Project at a Glance

Title: Health effects from the inhalation of oxidant air pollutants as related to the immune system

Principal Investigator / Author(s): Osebold, John

Contractor: Department of Veterinary Microbiology and Immunology, UC Davis

Contract Number: A7-179-30 A8-122-31 A9-145-31

Research Program Area: Health & Exposure

Topic Areas: Health Effects of Air Pollution


The original proposal, for the studies reported here, was to:

a. Investigate the effects of ozone and sulfuric acid aerosol for enhancing the syndrome of extrinsic asthma.

b. Examine the effects of ozone on altering the severity and pathogenesis of influenza. Mice were chosen as the experimental animal for several reasons. Immunological mechanisms have been more thoroughly studied in mice than in any other species, and much that is known about immune responses in man has come from knowledge obtained as a result of mouse studies. Work was performed in the anticipation of finding distinct links between air pollution and lung diseases. It was intended that data from the studies might contribute toward decision making on pollution levels that are compatible with normal lung function.

Major findings of these studies are:

1. Ozone exposure increases the incidence of allergic lung sensitization to an inhaled allergen. Five extensive experiments were performed. An aerosolized allergen (ovalbumin) was used to mimic the inhalation of environmental allergens such as plant pollen. Significantly greater numbers of animals were allergic in experimental groups where ozone exposure ranged from the high of 0.64 ppm to a low of 0.16 ppm.

2. Sulfuric acid aerosol (concentration of 0.5 and 1.0 mg/m3) did not have a significant effect for the enhancement of allergy to an inhaled allergen. Three experiments were performed. Animals exposed to sulfate alone were not sensitized to a greater extent than the mice breathing filtered ambient air. It was concluded that the allergic enhancement seen in the combined ozone and sulfate groups could be explained on the basis of the ozone effect. This negative finding with respect to sulfuric acid aerosol further delineated the uniqueness of effects on lung tissue from ozone inhalation.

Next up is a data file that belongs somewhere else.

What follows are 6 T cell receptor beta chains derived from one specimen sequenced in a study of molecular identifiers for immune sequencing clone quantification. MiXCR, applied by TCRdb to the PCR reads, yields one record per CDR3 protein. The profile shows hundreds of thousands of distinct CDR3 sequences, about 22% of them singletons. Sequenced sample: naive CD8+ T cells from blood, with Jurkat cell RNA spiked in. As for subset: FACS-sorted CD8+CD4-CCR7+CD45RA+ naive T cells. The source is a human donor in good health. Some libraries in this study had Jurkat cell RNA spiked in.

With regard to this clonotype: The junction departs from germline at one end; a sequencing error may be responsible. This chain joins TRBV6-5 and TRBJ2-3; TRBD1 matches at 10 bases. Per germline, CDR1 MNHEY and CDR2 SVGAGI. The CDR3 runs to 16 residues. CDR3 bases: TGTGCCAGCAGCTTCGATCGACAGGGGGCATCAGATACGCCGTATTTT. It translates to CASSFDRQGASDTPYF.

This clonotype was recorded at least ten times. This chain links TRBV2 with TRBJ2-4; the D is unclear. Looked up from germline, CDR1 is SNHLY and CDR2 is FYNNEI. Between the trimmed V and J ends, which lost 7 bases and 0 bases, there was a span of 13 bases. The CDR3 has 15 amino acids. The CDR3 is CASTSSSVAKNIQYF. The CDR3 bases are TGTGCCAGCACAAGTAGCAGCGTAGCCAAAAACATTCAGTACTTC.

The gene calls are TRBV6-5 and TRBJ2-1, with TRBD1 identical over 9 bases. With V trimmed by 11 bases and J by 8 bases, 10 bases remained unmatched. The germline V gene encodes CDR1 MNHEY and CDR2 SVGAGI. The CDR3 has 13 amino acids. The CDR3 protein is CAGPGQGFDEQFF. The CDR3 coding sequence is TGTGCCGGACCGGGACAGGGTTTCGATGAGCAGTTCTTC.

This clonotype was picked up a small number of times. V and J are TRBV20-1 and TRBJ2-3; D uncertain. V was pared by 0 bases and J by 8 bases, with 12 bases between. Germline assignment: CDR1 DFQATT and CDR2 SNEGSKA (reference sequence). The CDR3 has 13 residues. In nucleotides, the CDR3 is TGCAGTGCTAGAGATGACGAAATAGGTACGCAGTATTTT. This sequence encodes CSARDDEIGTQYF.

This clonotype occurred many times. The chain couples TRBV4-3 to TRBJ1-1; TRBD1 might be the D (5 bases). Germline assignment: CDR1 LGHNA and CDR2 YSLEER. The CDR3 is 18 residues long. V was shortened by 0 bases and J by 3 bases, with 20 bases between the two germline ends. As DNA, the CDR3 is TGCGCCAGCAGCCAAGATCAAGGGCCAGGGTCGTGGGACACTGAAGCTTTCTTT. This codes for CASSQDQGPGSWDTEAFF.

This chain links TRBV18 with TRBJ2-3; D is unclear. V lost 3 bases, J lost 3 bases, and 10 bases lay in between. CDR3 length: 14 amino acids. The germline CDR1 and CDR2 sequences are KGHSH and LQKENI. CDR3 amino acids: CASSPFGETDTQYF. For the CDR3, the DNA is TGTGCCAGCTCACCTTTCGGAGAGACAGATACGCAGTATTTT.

3. In asthma, antibodies of the IgE class are specifically responsible for the disease. Cells producing IgE are distributed along the respiratory mucous membranes and also in the gas exchange tissue. It was important to correlate the allergic state in living animals with cellular responses to show that synthesis of IgE antibody had been stimulated from contact with the allergen. Combined data from three experiments have shown the correct correlation of cells with the sensitivity levels in the animals.

4. Fatal influenza infections were less frequent in ozone exposed animals (0.4 and 0.64 ppm) than in mice breathing ambient air. This observation 'was made in four separate experiments. Two factors appear to interplay in producing this interesting effect.

5. Abnormal respiratory membranes develop as a result of 15 days of continuous ozone exposure, and this appeared to change the role of lining epithelium as host cells for influenza virus.

For questions regarding this research project, including available data and progress status, contact: Research Division staff at (916) 445-0753

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